Once your spreadsheet is set up the way you like, it’s time for some real fun: crunching numbers! We get it — doing math may not be everyone’s idea of a thrilling time. But spreadsheet programs do most of the math for you, almost instantly. We can't say that’s not a little exciting!
Once you’ve entered all your income and expense data, you can use input formulas to automate many essential calculations, such as adding all your expenses or finding the difference between your expenses and your income. You can also average things to get an overview of your monthly spending patterns, as well as perform a host of other calculations you may need. Specific formulas may vary from one program to another, but most of these formulas are readily available online for quick reference.
When starting out, you may not be able to recall all your spending or income off the top of your head. Your old bank statements can help you make some educated guesses to get you going. You can update these numbers with real-time figures as you continue over time.
5. Consider visual aids and other features
Many spreadsheet programs and budgeting apps can go well beyond standard arithmetic calculations, offering a range of other features to help you control and understand your budget on a deeper level. Here are a few additional features to consider:
Charts and graphs
There’s an old saying that a picture is worth a thousand words. Visual representations of your budget may be easier to digest than rows upon rows of numbers on a screen. For example, a pie chart could be a way to compare how much you spent across different expense categories.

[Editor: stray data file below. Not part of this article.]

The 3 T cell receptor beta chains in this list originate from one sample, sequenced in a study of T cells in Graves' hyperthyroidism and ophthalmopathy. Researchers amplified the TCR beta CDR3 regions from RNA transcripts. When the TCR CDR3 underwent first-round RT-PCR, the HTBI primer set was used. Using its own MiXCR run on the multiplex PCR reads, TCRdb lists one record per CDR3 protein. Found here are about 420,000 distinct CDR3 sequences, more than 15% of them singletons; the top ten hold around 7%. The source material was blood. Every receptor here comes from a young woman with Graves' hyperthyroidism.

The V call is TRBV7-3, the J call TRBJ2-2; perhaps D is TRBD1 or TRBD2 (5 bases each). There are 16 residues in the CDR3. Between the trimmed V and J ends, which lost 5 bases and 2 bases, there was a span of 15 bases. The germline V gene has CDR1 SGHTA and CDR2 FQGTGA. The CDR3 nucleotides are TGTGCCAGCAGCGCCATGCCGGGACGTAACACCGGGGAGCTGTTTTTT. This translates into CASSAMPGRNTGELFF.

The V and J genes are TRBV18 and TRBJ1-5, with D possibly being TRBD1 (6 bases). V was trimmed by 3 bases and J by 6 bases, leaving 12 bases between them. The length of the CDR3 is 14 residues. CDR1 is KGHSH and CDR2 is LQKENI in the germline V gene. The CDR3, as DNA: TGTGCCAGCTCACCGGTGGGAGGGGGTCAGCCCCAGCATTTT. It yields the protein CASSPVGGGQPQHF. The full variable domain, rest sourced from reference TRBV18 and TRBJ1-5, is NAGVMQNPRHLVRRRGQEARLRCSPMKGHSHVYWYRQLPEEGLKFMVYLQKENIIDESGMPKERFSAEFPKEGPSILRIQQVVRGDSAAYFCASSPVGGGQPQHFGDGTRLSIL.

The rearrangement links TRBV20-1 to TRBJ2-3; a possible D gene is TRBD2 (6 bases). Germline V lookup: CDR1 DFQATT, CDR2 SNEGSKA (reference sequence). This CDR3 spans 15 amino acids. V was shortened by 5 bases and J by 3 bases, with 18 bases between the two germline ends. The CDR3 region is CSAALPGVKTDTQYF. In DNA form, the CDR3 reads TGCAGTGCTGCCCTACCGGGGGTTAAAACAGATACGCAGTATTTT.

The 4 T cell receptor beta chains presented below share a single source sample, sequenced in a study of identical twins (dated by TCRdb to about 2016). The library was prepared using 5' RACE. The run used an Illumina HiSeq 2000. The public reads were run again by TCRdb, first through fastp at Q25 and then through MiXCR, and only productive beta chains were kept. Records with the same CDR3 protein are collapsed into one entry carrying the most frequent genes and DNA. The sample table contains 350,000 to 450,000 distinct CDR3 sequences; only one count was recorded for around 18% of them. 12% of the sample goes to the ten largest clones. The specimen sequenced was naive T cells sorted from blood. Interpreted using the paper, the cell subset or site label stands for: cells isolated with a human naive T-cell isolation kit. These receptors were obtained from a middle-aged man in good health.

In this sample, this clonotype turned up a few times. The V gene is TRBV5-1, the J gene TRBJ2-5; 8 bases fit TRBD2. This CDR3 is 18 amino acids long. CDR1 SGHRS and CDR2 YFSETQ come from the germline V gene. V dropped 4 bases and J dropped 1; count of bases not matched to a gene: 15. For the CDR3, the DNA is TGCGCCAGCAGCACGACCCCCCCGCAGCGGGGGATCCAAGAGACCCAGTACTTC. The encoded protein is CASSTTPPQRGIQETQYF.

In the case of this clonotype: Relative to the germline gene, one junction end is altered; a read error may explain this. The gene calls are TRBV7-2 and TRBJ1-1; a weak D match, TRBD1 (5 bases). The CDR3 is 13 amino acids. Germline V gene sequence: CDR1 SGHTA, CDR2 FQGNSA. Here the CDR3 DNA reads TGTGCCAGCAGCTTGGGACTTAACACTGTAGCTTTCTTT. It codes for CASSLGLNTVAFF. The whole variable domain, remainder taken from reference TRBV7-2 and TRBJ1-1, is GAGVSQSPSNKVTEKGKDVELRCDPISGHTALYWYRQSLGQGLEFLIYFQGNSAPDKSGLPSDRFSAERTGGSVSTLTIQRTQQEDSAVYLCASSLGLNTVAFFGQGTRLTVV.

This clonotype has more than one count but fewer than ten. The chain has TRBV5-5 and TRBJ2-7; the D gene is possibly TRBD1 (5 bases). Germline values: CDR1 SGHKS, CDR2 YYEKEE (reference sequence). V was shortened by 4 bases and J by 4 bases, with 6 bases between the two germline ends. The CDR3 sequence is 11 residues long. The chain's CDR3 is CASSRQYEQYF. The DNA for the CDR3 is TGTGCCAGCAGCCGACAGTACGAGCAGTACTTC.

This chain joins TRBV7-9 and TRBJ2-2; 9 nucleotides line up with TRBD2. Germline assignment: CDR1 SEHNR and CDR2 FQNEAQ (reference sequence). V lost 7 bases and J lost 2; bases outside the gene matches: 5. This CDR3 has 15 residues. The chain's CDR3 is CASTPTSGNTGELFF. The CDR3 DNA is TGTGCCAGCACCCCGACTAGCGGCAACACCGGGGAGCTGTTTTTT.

Filtering and sorting
Another feature in many spreadsheet programs is the ability to filter or sort your data, based on criteria that you can customize. This might be useful if you’d like to filter your data to see things like expenditures over a specific amount or your spending patterns over a certain period of days.
Along with filtering and sorting, many spreadsheets allow users to create conditional formatting rules. For instance, you may be able to set a condition where a cell is highlighted green or red depending on whether you're over or under budget for that line item this month. This can help you see how well you’re sticking to your budget at a single glance.
Creating a budget spreadsheet doesn’t have to be a complex or intimidating process. Thanks to automated formulas in modern spreadsheets, budget calculations don't need to feel like a chore. Once you choose your program, you can potentially make your budget as simple or detailed as you like — or even let it evolve alongside you.